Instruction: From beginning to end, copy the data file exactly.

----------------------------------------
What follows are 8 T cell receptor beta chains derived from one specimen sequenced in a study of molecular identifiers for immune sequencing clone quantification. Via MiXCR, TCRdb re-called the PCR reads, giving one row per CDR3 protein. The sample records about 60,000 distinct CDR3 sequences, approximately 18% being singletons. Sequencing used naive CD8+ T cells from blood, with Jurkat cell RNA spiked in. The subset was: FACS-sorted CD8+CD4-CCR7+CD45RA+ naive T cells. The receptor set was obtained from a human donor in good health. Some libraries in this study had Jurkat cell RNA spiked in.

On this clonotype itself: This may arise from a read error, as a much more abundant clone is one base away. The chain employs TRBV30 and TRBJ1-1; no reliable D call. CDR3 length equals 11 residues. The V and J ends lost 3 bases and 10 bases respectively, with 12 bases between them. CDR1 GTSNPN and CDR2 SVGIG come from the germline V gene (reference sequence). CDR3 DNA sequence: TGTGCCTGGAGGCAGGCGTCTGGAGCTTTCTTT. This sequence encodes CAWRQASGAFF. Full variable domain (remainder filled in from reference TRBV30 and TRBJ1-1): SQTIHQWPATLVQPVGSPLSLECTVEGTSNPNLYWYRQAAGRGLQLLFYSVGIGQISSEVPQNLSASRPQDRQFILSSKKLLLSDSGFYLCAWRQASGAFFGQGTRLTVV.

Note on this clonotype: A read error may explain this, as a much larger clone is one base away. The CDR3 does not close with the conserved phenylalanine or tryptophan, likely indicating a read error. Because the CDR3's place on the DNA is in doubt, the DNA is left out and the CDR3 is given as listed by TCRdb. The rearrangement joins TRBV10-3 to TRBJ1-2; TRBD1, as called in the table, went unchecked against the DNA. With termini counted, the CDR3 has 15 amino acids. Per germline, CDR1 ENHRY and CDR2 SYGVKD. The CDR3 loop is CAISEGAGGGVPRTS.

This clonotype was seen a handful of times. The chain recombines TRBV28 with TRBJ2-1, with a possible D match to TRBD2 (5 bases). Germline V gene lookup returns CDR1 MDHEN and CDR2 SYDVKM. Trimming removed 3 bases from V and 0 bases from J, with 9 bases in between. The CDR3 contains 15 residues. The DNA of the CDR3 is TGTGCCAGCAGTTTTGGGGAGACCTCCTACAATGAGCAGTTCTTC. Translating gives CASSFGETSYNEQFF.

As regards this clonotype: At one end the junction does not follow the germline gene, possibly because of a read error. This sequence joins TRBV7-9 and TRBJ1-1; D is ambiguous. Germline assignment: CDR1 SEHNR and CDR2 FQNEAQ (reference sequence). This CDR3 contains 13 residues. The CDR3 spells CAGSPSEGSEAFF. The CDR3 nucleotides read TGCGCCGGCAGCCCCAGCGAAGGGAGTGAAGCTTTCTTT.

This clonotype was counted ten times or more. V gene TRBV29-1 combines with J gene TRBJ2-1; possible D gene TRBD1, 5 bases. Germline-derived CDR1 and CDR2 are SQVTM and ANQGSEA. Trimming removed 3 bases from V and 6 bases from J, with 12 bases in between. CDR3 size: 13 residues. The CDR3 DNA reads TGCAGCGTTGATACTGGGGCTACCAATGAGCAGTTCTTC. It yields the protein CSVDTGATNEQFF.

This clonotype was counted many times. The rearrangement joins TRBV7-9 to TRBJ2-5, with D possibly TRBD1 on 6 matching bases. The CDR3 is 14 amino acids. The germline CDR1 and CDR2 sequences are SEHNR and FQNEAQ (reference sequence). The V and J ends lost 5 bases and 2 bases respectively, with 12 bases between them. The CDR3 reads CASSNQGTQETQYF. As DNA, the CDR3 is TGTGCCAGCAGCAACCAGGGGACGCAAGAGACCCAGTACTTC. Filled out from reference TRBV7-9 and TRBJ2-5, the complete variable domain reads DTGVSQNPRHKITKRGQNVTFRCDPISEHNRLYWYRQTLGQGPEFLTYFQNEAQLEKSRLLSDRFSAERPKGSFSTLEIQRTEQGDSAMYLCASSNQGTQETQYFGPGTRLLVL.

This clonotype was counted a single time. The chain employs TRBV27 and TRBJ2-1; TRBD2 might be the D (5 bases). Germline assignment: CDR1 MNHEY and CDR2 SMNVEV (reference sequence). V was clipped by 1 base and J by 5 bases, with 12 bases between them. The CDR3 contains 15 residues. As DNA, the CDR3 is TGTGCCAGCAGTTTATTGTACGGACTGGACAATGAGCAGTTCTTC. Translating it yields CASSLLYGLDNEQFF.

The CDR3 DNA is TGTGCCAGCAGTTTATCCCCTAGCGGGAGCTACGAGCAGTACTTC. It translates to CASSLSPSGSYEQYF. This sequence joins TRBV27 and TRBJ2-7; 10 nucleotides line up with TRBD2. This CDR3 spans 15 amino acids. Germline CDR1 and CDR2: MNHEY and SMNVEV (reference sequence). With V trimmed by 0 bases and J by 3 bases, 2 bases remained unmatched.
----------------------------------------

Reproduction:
What follows are 8 T cell receptor beta chains derived from one specimen sequenced in a study of molecular identifiers for immune sequencing clone quantification. Via MiXCR, TCRdb re-called the PCR reads, giving one row per CDR3 protein. The sample records about 60,000 distinct CDR3 sequences, approximately 18% being singletons. Sequencing used naive CD8+ T cells from blood, with Jurkat cell RNA spiked in. The subset was: FACS-sorted CD8+CD4-CCR7+CD45RA+ naive T cells. The receptor set was obtained from a human donor in good health. Some libraries in this study had Jurkat cell RNA spiked in.

On this clonotype itself: This may arise from a read error, as a much more abundant clone is one base away. The chain employs TRBV30 and TRBJ1-1; no reliable D call. CDR3 length equals 11 residues. The V and J ends lost 3 bases and 10 bases respectively, with 12 bases between them. CDR1 GTSNPN and CDR2 SVGIG come from the germline V gene (reference sequence). CDR3 DNA sequence: TGTGCCTGGAGGCAGGCGTCTGGAGCTTTCTTT. This sequence encodes CAWRQASGAFF. Full variable domain (remainder filled in from reference TRBV30 and TRBJ1-1): SQTIHQWPATLVQPVGSPLSLECTVEGTSNPNLYWYRQAAGRGLQLLFYSVGIGQISSEVPQNLSASRPQDRQFILSSKKLLLSDSGFYLCAWRQASGAFFGQGTRLTVV.

Note on this clonotype: A read error may explain this, as a much larger clone is one base away. The CDR3 does not close with the conserved phenylalanine or tryptophan, likely indicating a read error. Because the CDR3's place on the DNA is in doubt, the DNA is left out and the CDR3 is given as listed by TCRdb. The rearrangement joins TRBV10-3 to TRBJ1-2; TRBD1, as called in the table, went unchecked against the DNA. With termini counted, the CDR3 has 15 amino acids. Per germline, CDR1 ENHRY and CDR2 SYGVKD. The CDR3 loop is CAISEGAGGGVPRTS.

This clonotype was seen a handful of times. The chain recombines TRBV28 with TRBJ2-1, with a possible D match to TRBD2 (5 bases). Germline V gene lookup returns CDR1 MDHEN and CDR2 SYDVKM. Trimming removed 3 bases from V and 0 bases from J, with 9 bases in between. The CDR3 contains 15 residues. The DNA of the CDR3 is TGTGCCAGCAGTTTTGGGGAGACCTCCTACAATGAGCAGTTCTTC. Translating gives CASSFGETSYNEQFF.

As regards this clonotype: At one end the junction does not follow the germline gene, possibly because of a read error. This sequence joins TRBV7-9 and TRBJ1-1; D is ambiguous. Germline assignment: CDR1 SEHNR and CDR2 FQNEAQ (reference sequence). This CDR3 contains 13 residues. The CDR3 spells CAGSPSEGSEAFF. The CDR3 nucleotides read TGCGCCGGCAGCCCCAGCGAAGGGAGTGAAGCTTTCTTT.

This clonotype was counted ten times or more. V gene TRBV29-1 combines with J gene TRBJ2-1; possible D gene TRBD1, 5 bases. Germline-derived CDR1 and CDR2 are SQVTM and ANQGSEA. Trimming removed 3 bases from V and 6 bases from J, with 12 bases in between. CDR3 size: 13 residues. The CDR3 DNA reads TGCAGCGTTGATACTGGGGCTACCAATGAGCAGTTCTTC. It yields the protein CSVDTGATNEQFF.

This clonotype was counted many times. The rearrangement joins TRBV7-9 to TRBJ2-5, with D possibly TRBD1 on 6 matching bases. The CDR3 is 14 amino acids. The germline CDR1 and CDR2 sequences are SEHNR and FQNEAQ (reference sequence). The V and J ends lost 5 bases and 2 bases respectively, with 12 bases between them. The CDR3 reads CASSNQGTQETQYF. As DNA, the CDR3 is TGTGCCAGCAGCAACCAGGGGACGCAAGAGACCCAGTACTTC. Filled out from reference TRBV7-9 and TRBJ2-5, the complete variable domain reads DTGVSQNPRHKITKRGQNVTFRCDPISEHNRLYWYRQTLGQGPEFLTYFQNEAQLEKSRLLSDRFSAERPKGSFSTLEIQRTEQGDSAMYLCASSNQGTQETQYFGPGTRLLVL.

This clonotype was counted a single time. The chain employs TRBV27 and TRBJ2-1; TRBD2 might be the D (5 bases). Germline assignment: CDR1 MNHEY and CDR2 SMNVEV (reference sequence). V was clipped by 1 base and J by 5 bases, with 12 bases between them. The CDR3 contains 15 residues. As DNA, the CDR3 is TGTGCCAGCAGTTTATTGTACGGACTGGACAATGAGCAGTTCTTC. Translating it yields CASSLLYGLDNEQFF.

The CDR3 DNA is TGTGCCAGCAGTTTATCCCCTAGCGGGAGCTACGAGCAGTACTTC. It translates to CASSLSPSGSYEQYF. This sequence joins TRBV27 and TRBJ2-7; 10 nucleotides line up with TRBD2. This CDR3 spans 15 amino acids. Germline CDR1 and CDR2: MNHEY and SMNVEV (reference sequence). With V trimmed by 0 bases and J by 3 bases, 2 bases remained unmatched.